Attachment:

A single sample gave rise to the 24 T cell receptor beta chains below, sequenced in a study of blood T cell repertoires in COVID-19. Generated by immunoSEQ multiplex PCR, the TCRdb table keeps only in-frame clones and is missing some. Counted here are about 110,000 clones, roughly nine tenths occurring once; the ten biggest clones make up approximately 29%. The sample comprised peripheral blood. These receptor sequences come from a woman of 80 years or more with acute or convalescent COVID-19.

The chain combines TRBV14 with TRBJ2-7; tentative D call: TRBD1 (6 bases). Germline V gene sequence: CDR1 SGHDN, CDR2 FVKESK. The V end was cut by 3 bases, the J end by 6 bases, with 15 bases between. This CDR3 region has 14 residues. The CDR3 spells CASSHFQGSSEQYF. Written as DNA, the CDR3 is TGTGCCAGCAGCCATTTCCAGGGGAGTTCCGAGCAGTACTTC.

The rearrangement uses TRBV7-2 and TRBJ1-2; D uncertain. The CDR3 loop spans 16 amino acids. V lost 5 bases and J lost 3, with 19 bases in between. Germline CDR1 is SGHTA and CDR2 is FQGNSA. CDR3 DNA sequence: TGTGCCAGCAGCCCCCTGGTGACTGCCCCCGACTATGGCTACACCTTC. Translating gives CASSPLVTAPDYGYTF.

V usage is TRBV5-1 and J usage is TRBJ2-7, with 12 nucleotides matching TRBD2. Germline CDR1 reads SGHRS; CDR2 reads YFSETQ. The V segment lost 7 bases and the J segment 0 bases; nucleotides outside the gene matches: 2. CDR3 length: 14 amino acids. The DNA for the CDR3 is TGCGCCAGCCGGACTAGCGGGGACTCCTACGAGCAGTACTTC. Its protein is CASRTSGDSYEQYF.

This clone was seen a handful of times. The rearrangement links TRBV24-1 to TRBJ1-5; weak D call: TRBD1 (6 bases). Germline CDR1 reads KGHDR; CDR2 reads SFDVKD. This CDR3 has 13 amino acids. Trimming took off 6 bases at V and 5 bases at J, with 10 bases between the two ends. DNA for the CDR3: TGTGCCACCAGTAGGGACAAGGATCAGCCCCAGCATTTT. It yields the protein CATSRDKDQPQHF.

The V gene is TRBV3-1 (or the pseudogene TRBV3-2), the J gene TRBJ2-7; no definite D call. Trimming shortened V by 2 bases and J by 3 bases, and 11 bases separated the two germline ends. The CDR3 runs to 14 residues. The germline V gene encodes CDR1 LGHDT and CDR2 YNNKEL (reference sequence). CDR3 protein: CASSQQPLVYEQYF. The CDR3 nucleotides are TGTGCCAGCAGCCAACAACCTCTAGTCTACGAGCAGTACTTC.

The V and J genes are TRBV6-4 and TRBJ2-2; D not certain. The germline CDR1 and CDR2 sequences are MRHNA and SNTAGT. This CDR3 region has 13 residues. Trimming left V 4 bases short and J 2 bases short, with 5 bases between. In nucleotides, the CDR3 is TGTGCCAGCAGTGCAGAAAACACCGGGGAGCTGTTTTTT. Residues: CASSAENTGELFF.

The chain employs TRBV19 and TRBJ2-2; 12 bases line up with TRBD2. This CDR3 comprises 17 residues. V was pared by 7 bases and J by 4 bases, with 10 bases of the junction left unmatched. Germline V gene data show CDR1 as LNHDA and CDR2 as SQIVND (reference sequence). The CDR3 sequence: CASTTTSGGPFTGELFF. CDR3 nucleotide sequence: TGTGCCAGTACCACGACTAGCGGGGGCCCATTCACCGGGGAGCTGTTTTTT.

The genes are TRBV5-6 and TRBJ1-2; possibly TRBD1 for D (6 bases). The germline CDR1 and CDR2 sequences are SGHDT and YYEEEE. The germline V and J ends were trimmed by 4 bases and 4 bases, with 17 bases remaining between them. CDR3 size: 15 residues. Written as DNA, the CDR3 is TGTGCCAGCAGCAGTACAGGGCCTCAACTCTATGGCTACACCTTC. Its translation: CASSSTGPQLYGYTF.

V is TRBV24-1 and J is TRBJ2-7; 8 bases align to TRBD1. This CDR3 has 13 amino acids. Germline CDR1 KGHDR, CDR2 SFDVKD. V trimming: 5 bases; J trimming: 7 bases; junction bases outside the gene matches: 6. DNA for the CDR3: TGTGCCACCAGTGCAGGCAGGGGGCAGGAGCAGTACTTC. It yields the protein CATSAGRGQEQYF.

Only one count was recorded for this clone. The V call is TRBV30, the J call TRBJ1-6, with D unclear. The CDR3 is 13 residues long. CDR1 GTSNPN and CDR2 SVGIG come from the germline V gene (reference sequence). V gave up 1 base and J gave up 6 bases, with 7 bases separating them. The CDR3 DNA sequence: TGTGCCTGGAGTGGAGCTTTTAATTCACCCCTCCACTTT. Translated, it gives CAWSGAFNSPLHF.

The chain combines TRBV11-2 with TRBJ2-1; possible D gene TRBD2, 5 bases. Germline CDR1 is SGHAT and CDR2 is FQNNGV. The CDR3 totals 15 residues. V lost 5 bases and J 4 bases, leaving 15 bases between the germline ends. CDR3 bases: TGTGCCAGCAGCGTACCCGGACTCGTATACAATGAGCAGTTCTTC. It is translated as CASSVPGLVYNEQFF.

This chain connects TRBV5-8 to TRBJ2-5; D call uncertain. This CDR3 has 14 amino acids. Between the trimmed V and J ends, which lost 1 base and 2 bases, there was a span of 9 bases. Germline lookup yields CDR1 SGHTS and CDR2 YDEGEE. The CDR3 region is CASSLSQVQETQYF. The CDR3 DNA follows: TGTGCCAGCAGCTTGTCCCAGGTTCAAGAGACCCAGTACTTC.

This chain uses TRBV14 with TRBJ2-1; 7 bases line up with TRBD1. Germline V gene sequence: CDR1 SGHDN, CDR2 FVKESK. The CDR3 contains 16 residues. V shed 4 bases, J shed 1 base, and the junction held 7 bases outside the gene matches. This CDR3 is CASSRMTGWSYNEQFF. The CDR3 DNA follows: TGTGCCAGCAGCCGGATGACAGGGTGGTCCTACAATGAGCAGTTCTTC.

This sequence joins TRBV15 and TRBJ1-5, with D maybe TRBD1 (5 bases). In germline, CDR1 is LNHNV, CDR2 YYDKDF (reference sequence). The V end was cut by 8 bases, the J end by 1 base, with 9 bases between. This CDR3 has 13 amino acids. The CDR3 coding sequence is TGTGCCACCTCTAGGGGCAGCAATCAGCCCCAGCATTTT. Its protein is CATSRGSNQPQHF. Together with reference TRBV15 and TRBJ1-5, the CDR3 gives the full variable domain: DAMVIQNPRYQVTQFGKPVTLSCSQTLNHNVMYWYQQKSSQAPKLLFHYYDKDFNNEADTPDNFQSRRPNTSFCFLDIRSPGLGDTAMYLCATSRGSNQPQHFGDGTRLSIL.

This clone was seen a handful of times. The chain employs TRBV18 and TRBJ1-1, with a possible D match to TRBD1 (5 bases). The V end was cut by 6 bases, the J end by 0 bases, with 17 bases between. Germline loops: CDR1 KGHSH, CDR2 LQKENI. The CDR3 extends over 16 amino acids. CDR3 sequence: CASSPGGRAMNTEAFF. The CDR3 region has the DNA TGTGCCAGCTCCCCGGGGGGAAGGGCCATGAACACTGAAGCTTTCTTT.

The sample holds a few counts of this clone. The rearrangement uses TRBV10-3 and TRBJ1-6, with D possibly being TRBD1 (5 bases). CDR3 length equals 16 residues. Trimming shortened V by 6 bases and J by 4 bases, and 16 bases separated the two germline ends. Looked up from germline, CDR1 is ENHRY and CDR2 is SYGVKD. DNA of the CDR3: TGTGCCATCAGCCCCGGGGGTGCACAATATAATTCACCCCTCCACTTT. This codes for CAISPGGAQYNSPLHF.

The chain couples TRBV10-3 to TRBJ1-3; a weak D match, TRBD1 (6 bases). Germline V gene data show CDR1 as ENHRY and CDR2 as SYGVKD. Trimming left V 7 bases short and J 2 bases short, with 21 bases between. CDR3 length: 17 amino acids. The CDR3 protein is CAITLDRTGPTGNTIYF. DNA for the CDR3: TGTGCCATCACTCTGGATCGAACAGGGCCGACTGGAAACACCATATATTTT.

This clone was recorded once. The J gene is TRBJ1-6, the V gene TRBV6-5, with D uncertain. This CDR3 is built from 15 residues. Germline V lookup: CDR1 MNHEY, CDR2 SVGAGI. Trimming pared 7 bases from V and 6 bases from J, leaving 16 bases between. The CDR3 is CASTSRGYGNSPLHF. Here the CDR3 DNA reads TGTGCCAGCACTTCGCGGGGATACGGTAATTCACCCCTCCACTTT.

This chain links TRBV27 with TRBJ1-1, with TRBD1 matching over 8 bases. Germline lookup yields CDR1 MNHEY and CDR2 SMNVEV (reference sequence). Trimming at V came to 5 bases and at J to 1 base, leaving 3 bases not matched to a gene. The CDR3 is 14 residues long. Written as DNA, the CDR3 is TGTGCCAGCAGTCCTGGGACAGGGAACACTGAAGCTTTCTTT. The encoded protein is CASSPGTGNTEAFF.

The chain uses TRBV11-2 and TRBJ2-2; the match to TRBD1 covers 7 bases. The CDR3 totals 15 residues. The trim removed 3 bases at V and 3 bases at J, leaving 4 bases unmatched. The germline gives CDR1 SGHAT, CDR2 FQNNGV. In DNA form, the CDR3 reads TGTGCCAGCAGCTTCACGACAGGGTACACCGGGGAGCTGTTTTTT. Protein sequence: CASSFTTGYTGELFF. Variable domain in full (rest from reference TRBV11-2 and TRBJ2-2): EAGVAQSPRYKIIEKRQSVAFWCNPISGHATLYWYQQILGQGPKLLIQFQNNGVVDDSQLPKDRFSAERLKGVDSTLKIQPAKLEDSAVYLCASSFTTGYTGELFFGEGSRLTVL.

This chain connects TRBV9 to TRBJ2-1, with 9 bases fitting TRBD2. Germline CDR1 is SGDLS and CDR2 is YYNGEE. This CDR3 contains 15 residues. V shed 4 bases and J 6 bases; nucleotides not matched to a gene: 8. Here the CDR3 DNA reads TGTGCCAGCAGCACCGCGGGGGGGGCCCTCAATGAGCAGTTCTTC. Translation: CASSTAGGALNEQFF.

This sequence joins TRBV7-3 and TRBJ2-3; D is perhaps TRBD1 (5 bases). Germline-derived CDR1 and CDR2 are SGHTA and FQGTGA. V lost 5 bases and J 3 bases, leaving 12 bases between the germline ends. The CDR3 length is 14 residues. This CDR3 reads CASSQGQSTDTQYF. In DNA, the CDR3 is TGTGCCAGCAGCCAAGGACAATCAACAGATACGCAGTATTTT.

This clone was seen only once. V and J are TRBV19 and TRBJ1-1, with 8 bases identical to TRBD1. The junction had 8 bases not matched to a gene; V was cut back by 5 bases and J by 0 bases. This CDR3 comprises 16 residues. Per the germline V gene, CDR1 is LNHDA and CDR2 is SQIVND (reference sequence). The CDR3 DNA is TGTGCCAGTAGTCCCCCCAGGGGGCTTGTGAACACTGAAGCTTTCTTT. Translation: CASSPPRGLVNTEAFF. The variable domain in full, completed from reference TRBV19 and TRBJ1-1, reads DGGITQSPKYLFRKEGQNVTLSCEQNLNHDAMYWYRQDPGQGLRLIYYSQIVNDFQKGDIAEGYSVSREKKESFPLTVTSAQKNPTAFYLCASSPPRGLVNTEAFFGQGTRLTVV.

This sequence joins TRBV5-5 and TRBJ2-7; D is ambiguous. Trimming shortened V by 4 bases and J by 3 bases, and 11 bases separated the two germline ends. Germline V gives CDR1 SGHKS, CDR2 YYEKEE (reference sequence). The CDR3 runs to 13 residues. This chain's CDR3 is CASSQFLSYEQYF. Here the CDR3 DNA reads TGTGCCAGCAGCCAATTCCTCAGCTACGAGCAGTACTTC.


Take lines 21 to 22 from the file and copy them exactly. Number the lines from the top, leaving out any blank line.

The chain uses TRBV11-2 and TRBJ2-2; the match to TRBD1 covers 7 bases. The CDR3 totals 15 residues. The trim removed 3 bases at V and 3 bases at J, leaving 4 bases unmatched. The germline gives CDR1 SGHAT, CDR2 FQNNGV. In DNA form, the CDR3 reads TGTGCCAGCAGCTTCACGACAGGGTACACCGGGGAGCTGTTTTTT. Protein sequence: CASSFTTGYTGELFF. Variable domain in full (rest from reference TRBV11-2 and TRBJ2-2): EAGVAQSPRYKIIEKRQSVAFWCNPISGHATLYWYQQILGQGPKLLIQFQNNGVVDDSQLPKDRFSAERLKGVDSTLKIQPAKLEDSAVYLCASSFTTGYTGELFFGEGSRLTVL.

This chain connects TRBV9 to TRBJ2-1, with 9 bases fitting TRBD2. Germline CDR1 is SGDLS and CDR2 is YYNGEE. This CDR3 contains 15 residues. V shed 4 bases and J 6 bases; nucleotides not matched to a gene: 8. Here the CDR3 DNA reads TGTGCCAGCAGCACCGCGGGGGGGGCCCTCAATGAGCAGTTCTTC. Translation: CASSTAGGALNEQFF.